What better way to spend a sunny weekend than playing games indoors. If I had a portable generator I would have likely taken my desk outside, but then I’d have only had sun glare on my monitor. Instead, I packed off my family for three days and decided to stay indoors away from the sun’s rays, playing Guild Wars 2 for more than 42 hours (curse the need to sleep!)…
If you haven’t already read my last Beta Impressions of Guild Wars 2, you should head on over and take a read. I won’t be repeating myself here or covering old ground and instead will be picking out the main concerns raised by other players I encountered on my travels.
First and foremost, there really were some strange complaints; baffling complaints. One particular favourite saw an Engineer bemoaning to me the fact he didn’t know which profession had a flamethrower or turrets, while another saw a thief or two asking where the permanent stealth button was. What this really said to me was that as good as ArenaNet’s marketing is, there is a long way to go in informing the masses of the most basic of details. It’s easy to forget that those outside of the Guild Wars 2 bubble don’t follow it as religiously as someone like me.
Let’s begin, shall we?
My Thief is useless in World versus World!
I wasn’t particularly surprised when I heard people saying this in the Mists. Where large open spaces are concerned, there is the expectation that ranged professiones will always dominate. This, in many ways, is true. However, what the individuals I encountered were failing to understand or appreciate was the necessity to change weapon sets where appropriate and adapt to the situation. Like a ranged profession in Battle of Khylo, a map that has narrow streets and few open spaces, ranged professions are forced to adopt a skirmish approach with shortbow or melee weapons. Similarly, a thief has the ability to use dual pistols or shortbow in WvW (the thief’s shortbow has some wonderful area of effect skills) if they want to remain at range. What was also clear was that many thieves were failing to think of clever ways to utilise their skills. Instead they were rigidly sticking to a melee playstyle and wondering why they were being eaten alive from a distance.
Infiltrator’s Arrow, coupled with Steal and Shadowstep, are three methods of quickly closing distance if you wish to maintain a melee playstyle. Using Shadow Refuge, Roll for Initiative, Withdraw or Blinding Powder are also wonderful escape tools after your initial assault. Combing these skills will easily see you enter and exit quickly and is a combination of skills I used them regularly for that purpose with great effect.
It appeared to me that many look upon the thief’s shortbow or pistol/pistol setup with displeasure as they perhaps assume their damage is significantly reduced or it doesn’t fit their preconceived image of the ‘stealth’ profession. All I could say to that is if a thief still insists on only using melee skills without the supporting skills to dip in and out of combat quickly, there is always the option to undertake additional WvW objectives, such as recruiting an ogre camp.
My pet is so dumb, it just doesn’t do anything!
I’ll hold my hands up, pets are frighteningly inconsistent. Tell your pet to attack and it’ll often stay frozen in place; tell it to use its special skill and it will likely ignore you. Some pets work great and some are downright broken. The Bears (Black, Brown and Polar) it seems have all had their batteries removed and are more akin to a plush toy than a fierce fighting machine. In contrast, the Fern Mastiff and Wolf/Artic Wolf work really well, though there are still some issues with them responding to commands, often resulting in you having to press the attack [F1] or special attack button [F2] multiple times to get them to move.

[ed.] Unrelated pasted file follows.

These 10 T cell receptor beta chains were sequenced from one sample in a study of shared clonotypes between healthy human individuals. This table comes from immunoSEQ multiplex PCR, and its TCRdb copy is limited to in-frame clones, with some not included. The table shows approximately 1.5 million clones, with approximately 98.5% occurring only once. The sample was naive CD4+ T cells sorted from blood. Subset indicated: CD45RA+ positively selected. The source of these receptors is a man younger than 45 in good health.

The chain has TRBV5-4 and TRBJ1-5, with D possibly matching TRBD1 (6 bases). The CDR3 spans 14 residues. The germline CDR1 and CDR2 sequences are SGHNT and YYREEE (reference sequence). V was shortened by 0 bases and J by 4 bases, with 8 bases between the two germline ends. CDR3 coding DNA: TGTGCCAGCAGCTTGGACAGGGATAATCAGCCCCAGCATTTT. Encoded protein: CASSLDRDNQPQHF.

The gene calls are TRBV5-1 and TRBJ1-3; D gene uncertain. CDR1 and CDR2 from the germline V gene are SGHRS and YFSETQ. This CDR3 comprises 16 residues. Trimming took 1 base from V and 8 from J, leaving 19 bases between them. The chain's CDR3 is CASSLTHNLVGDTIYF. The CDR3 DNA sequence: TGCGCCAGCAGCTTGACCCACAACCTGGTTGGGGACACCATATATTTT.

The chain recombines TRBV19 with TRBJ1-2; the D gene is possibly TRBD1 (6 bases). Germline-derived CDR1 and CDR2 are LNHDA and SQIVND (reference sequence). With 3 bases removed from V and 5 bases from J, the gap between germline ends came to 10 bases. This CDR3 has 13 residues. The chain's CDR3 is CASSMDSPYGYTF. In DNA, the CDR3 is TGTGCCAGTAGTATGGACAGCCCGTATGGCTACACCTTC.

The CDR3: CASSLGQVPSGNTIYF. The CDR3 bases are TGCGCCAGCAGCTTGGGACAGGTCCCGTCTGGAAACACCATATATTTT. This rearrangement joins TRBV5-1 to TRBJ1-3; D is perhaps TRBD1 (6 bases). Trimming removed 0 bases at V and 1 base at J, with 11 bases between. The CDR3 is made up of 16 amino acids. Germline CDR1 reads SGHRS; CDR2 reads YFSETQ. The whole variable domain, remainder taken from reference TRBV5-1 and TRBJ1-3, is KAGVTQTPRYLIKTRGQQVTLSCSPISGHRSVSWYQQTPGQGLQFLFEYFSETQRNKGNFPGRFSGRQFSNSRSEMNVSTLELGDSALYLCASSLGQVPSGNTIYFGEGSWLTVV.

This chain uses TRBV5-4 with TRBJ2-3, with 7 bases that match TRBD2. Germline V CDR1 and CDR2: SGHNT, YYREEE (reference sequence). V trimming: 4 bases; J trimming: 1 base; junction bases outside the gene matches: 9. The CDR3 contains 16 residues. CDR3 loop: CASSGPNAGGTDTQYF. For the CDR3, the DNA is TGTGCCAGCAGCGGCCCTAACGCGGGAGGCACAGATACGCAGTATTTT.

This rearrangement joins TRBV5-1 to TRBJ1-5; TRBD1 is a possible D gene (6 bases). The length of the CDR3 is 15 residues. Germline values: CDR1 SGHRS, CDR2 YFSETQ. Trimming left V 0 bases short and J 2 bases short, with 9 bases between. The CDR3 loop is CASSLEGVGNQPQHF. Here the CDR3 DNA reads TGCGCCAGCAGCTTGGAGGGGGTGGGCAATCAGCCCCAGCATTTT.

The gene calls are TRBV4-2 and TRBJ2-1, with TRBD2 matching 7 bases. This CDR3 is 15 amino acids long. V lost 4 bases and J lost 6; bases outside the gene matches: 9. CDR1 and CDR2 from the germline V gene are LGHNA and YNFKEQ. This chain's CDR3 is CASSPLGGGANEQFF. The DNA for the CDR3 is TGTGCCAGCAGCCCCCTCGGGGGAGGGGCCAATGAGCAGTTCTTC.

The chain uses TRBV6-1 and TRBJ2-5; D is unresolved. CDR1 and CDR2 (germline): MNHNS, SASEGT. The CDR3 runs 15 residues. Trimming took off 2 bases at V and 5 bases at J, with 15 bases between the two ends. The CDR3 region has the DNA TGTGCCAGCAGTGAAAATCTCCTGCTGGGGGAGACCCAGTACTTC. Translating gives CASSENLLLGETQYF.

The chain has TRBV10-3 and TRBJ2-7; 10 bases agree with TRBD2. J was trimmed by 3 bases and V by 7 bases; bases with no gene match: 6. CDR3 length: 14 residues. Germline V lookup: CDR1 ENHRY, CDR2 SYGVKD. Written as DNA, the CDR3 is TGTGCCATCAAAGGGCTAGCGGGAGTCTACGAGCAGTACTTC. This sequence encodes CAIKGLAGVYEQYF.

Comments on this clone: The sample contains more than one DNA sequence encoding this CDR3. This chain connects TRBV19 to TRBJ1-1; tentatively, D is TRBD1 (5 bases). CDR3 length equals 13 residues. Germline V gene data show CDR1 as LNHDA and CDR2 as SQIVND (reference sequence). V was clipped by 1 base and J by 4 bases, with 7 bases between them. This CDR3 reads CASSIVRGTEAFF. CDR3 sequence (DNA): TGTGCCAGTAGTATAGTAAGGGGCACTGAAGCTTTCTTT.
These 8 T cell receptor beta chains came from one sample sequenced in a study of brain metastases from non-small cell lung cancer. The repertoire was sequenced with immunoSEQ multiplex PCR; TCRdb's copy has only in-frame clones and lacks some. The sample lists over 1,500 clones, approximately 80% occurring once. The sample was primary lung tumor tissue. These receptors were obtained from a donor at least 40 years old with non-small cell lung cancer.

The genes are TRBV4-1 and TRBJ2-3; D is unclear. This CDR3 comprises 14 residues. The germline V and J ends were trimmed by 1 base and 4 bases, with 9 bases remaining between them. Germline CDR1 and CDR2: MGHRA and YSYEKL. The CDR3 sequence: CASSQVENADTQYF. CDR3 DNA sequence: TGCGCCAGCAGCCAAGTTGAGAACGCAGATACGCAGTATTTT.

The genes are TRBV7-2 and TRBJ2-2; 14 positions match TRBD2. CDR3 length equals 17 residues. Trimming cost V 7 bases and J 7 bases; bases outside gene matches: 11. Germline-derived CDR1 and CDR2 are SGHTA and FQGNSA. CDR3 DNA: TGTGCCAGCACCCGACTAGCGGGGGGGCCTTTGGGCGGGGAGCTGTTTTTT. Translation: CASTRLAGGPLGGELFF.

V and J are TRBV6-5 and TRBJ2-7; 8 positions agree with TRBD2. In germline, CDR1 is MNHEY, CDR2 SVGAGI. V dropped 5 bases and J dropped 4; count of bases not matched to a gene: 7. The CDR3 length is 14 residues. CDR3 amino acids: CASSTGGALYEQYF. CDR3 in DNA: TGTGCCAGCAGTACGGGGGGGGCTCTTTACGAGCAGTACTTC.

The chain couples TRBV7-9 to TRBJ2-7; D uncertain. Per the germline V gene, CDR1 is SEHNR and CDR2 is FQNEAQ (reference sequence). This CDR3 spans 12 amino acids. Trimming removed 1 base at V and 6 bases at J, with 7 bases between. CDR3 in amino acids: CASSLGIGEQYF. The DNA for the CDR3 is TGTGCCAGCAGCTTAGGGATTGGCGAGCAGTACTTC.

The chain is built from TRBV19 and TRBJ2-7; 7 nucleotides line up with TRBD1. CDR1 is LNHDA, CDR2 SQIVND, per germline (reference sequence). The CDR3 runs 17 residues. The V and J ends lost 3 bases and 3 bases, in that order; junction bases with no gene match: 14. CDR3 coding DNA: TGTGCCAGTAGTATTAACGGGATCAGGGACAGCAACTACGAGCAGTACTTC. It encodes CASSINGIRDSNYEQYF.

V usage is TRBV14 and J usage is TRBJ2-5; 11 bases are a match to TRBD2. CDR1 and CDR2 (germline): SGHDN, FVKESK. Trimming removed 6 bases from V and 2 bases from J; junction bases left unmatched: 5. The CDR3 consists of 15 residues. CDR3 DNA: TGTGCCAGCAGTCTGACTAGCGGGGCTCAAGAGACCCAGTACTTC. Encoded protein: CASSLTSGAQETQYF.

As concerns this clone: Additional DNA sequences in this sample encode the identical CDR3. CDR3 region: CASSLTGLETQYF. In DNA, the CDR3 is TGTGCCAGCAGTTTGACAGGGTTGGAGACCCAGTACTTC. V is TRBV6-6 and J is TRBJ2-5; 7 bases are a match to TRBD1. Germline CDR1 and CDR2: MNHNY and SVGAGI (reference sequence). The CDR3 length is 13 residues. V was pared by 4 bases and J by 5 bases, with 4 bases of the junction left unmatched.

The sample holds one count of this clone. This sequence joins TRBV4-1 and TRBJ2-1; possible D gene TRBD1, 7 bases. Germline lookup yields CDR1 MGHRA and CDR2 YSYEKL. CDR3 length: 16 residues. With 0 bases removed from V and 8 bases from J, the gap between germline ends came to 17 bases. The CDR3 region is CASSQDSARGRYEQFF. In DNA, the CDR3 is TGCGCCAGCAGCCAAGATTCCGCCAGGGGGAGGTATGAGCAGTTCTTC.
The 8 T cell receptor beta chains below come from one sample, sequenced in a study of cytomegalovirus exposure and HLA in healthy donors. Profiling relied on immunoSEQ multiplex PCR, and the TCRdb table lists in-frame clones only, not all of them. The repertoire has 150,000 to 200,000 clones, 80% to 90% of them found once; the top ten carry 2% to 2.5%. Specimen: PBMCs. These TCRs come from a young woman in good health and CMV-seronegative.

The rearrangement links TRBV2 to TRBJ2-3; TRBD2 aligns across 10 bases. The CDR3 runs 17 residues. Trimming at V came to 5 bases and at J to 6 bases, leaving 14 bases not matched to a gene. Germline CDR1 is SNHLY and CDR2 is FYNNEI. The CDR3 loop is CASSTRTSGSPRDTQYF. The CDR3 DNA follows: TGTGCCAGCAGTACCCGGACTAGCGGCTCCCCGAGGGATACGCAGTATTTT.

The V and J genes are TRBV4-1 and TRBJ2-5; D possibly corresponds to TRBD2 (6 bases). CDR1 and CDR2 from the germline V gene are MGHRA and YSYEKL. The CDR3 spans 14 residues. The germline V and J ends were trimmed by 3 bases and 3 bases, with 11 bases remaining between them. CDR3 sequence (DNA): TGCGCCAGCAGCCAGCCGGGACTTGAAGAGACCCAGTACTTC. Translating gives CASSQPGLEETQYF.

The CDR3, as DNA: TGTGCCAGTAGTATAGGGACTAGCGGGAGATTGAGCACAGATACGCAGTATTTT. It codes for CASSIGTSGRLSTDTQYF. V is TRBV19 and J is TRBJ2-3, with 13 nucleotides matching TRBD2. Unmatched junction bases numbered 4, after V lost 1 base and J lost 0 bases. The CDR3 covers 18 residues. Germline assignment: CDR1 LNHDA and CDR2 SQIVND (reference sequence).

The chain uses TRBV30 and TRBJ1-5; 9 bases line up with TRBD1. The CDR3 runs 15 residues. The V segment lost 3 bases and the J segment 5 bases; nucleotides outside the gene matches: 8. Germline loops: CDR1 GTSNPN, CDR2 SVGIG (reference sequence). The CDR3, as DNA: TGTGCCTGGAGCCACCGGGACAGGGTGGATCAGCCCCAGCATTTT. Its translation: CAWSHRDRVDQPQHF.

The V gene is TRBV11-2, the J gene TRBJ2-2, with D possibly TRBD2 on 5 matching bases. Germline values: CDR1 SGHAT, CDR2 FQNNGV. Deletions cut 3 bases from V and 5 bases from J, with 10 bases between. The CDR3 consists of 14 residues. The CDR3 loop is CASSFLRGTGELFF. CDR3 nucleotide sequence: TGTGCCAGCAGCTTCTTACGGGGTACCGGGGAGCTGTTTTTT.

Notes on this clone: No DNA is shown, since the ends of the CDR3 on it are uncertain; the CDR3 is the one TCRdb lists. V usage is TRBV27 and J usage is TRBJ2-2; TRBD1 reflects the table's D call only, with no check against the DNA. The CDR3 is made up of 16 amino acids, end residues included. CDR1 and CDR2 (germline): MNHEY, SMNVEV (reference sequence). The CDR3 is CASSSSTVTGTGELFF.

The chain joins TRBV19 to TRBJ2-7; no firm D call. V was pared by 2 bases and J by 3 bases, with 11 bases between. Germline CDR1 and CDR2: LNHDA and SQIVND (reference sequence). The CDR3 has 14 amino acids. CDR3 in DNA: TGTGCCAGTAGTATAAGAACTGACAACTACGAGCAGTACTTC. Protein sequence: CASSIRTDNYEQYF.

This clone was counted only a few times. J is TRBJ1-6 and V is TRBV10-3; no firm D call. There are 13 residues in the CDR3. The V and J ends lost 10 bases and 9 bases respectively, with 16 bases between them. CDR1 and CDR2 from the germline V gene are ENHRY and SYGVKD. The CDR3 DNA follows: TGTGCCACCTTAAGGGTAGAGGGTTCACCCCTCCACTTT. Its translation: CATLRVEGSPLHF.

ArenaNet have assured me and beta testers that they are continuing to work on pet AI to ensure it is up to scratch and I have noticed a vast improvement since the last phase. What is strange though is that there was a massive difference in pet responsiveness from Friday and Saturday to the Sunday. On Sunday my pet was behaving just as it should, where as only days before it was relatively useless. Perhaps ArenaNet dropped a sneaky patch on us. Let’s hope they manage to fix it.
Guardians are so overpowered!
It’s quite the statement and I heard it regularly during the beta. I would be lying to suggest that guardians aren’t difficult to kill, because they are. They can take huge amounts of damage and do reasonable damage. Having primarily played the engineer, thief and ranger during this phase I never struggled against any guardians, though some certainly caused more difficulty than others. I found that when fighting them they were, in many ways, the opposite of a warrior (in a good way); the guardian having more survivability and less damage and the warrior providing more damage but less survivability.
They are certainly a formidable opponent, and I recorded one guardian that survived for quite some time with more than 3 people attacking him. But to suggest they are overpowered simply because they have survivability is very subjective. Inevitably, there are many factors that determine a professions balance:
- Your personal skill with X profession
- Your opponent’s skill with X profession
- Your profession composition (traits/weapon sets/skills)
- Your opponent’s composition (traits/weapon sets/skills)
- Your use of your skill cooldowns
- Your opponent’s use of their skill cooldowns
- The map and layout
I’m not suggesting that Guild Wars 2 balance is perfect (its not far from!) but I’ve never once died to a guardian and thought “They are so overpowered!” or “That skill is ridiculous!” as in hindsight I know I could have done X, Y or Z differently and succeeded.